5. Resists Redness and Irritation

Studies confirm that the papain enzyme offers powerful resistance to redness and irritation. Papain helps aid the absorption of another beneficial substance, quercetin. One study found that when papain and bromelain were given along with quercetin, it helped swelling symptoms associated with prostate health.


6. Acts as an Antioxidant

Papain holds compounds that may aid in protecting the body from cellular damage caused by free radicals, which makes it an antioxidant. The compounds in papaya juice effectively scavenge, or counteract, highly reactive hydroxyl (OH-) free radicals, as well as super-oxides. Papain has an antioxidant level on par with Vitamins E and C. In one study, the Sunrise Solo cultivar (a type of papaya) was more effective as an antioxidant than two other cultivars.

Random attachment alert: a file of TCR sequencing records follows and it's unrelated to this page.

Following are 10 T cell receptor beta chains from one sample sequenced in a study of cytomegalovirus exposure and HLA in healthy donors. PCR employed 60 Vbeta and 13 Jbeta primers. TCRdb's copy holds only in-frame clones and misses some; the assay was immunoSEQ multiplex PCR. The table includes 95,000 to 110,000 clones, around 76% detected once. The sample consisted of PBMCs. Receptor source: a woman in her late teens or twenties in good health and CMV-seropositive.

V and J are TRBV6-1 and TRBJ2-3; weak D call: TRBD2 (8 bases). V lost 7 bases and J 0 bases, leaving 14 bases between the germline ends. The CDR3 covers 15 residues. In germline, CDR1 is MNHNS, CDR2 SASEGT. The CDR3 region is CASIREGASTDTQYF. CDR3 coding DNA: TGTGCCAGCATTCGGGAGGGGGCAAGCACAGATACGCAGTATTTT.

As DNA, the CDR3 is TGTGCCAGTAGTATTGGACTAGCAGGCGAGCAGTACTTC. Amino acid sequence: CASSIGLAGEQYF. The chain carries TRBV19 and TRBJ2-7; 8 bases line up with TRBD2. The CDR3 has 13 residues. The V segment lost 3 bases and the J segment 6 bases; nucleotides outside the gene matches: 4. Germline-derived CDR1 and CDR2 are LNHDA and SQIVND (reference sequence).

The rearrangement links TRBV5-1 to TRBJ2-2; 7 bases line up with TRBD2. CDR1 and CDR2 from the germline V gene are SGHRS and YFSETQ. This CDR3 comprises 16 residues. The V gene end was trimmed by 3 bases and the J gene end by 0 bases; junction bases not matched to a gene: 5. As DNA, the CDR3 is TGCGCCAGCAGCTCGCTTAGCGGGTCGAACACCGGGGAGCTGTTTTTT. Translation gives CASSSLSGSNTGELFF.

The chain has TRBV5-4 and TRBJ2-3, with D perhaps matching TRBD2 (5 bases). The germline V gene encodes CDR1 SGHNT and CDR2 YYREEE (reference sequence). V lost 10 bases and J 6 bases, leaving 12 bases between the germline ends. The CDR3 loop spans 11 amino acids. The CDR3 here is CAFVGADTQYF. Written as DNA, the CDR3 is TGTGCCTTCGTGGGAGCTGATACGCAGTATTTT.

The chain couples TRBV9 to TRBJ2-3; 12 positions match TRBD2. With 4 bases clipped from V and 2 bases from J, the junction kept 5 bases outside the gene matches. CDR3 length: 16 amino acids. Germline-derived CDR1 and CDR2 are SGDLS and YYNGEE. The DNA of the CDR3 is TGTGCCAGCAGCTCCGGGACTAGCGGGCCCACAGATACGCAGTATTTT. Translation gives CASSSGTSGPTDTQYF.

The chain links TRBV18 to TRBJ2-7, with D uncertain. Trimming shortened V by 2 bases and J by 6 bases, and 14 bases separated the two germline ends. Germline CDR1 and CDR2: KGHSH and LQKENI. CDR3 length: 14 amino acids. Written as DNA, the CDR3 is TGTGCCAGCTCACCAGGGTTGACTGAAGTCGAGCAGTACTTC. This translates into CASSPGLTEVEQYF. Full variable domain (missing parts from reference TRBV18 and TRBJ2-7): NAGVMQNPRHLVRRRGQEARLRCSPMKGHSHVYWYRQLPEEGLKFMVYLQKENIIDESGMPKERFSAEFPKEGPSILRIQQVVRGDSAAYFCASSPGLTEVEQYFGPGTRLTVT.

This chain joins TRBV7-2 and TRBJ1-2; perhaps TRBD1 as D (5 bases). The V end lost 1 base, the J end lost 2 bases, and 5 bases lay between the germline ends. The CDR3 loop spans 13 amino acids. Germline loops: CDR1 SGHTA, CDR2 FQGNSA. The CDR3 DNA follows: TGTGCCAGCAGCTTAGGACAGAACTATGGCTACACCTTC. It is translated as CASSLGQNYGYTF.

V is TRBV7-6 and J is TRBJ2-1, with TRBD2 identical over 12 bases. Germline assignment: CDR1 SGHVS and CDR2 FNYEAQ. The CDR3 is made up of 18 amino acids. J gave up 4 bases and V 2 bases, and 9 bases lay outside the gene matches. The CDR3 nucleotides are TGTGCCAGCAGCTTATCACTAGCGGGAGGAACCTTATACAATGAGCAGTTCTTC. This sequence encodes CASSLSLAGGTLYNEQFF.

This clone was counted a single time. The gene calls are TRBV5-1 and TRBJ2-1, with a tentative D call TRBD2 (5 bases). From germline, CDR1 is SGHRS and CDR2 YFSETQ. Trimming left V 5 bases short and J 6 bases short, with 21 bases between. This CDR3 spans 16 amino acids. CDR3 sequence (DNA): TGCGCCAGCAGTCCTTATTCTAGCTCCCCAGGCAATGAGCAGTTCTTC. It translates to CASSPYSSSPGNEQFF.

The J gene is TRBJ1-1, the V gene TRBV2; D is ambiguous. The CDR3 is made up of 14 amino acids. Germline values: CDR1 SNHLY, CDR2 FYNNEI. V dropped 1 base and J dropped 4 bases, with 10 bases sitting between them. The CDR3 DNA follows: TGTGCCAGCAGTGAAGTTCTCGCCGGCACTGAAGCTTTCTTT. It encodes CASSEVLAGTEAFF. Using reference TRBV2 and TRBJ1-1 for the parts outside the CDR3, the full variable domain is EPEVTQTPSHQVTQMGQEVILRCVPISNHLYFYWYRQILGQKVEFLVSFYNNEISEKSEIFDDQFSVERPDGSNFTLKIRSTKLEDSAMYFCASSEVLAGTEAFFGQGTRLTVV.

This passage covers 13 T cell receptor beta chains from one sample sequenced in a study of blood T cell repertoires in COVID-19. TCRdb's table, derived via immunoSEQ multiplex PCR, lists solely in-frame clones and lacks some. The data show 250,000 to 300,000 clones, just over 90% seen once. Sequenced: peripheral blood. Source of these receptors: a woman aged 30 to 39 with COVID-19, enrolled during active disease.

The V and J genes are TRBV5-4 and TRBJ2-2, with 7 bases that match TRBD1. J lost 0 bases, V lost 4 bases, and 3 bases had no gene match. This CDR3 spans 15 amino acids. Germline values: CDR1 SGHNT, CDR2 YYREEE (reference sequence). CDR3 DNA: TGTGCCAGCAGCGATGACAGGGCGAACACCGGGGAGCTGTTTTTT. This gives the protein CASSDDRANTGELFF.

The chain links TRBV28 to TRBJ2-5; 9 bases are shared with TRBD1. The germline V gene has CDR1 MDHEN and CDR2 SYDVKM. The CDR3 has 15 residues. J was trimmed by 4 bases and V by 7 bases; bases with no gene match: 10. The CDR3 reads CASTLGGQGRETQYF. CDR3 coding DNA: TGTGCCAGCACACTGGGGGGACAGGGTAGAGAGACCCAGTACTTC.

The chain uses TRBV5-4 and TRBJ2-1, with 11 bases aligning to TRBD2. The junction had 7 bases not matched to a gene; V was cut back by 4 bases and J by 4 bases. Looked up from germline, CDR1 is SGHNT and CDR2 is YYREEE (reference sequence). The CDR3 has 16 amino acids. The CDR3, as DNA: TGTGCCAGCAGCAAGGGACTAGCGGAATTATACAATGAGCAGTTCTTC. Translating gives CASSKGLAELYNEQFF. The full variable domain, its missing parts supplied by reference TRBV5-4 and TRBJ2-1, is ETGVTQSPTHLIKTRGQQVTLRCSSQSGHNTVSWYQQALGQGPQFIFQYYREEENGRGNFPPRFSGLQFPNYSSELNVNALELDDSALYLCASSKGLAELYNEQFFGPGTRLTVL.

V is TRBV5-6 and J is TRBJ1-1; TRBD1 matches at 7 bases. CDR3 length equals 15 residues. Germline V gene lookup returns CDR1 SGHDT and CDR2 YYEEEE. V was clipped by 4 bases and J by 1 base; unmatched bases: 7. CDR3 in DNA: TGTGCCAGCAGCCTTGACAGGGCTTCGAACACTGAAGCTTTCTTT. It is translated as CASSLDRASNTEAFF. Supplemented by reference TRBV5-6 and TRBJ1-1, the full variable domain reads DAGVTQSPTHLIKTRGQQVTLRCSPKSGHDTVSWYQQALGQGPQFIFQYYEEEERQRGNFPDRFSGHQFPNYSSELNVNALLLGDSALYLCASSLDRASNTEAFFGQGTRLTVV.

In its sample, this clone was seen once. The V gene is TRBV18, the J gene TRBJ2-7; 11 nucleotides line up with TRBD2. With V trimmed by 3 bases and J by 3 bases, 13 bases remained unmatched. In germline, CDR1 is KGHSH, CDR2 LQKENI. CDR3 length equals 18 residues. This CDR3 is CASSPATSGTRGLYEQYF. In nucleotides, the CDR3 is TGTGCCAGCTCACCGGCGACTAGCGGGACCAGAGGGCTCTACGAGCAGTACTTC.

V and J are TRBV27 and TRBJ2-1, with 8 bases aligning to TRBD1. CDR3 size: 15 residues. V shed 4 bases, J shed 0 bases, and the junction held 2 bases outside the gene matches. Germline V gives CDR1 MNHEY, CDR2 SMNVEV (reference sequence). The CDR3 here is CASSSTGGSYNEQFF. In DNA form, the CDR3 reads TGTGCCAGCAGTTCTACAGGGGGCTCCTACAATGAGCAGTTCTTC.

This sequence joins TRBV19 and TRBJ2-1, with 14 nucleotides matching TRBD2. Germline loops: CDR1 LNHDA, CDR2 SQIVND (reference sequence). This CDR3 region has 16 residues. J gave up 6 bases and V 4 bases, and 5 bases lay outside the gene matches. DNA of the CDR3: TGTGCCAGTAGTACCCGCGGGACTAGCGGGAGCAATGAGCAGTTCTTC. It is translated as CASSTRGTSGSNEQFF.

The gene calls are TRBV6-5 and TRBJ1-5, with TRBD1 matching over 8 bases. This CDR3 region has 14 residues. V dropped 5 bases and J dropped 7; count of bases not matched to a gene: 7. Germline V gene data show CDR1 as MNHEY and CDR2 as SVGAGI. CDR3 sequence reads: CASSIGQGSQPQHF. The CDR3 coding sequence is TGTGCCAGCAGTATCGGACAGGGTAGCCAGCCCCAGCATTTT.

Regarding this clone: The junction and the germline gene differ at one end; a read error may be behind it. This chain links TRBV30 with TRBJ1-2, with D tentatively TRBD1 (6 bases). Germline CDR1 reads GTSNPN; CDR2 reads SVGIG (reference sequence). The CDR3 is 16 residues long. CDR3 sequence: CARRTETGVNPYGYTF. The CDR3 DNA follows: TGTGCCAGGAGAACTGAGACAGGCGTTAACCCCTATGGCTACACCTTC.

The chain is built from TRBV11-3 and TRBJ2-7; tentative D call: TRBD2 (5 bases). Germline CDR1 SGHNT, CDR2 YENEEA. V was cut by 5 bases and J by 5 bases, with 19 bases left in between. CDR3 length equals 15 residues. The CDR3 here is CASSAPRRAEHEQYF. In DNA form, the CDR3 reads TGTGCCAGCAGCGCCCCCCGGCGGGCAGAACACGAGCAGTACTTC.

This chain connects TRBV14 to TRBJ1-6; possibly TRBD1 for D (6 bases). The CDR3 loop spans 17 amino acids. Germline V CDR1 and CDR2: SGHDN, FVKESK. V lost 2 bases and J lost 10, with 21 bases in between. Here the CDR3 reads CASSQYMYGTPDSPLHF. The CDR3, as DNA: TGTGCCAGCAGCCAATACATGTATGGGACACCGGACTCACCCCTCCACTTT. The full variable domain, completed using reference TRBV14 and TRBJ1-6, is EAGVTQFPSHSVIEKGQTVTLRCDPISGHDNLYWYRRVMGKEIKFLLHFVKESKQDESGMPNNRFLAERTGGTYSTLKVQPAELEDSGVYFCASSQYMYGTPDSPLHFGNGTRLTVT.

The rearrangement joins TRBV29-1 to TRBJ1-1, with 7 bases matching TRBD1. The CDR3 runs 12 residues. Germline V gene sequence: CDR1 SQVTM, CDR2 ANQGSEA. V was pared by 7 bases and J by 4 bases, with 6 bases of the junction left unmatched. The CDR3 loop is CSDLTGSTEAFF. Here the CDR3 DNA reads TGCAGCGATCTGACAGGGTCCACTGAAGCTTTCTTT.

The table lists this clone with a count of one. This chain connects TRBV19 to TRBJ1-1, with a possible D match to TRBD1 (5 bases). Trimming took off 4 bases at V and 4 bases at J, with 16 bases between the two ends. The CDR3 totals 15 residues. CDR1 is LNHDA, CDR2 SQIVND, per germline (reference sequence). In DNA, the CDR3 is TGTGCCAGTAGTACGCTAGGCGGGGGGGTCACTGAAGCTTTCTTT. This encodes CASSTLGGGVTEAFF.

7. Prevents Food Spoilage

Since research has shown papain has antifungal and antibacterial properties, and it is sometimes used to preserve foods naturally. It is a powerful agent commonly used in food preservation, reducing bacterial infestations and spoilage due to oxidation.


How Does Papain Tenderize Meat?


The most important characteristics of meat quality are tenderness, juiciness, and flavour. Consumers consider tenderness as the most important factor in determining eating satisfaction of beef (Issanchou, 1996, Boleman, Miller, Taylor, Cross, Wheeler, Koohmaraie, Johnson and Savell, 1997).


Tenderness is defined as the ease of mastication, which involves the initial ease of penetration by the teeth, the ease with which the meat breaks into fragments and the amount of residue remaining after mastication (Lawrie, 1998).


Meat tenderness depends on spices, breed, age, sex and individual skeletal muscle tissue of the animal. Tenderness originates in structural and biochemical properties of scheletal muscle fibers, especially myofibrils and intermediate filaments, and of the intramuscular connective tissue, the endomysium and perimysium, which are composed of collagen fibrils and fibers (Takahashi, 1996).

Meat produced from an old animal is tough and has a lower eating quality. Improvement of meat tenderness of aged cattle is necessary to increase functional properties and value of the meat (Shiba, 2004).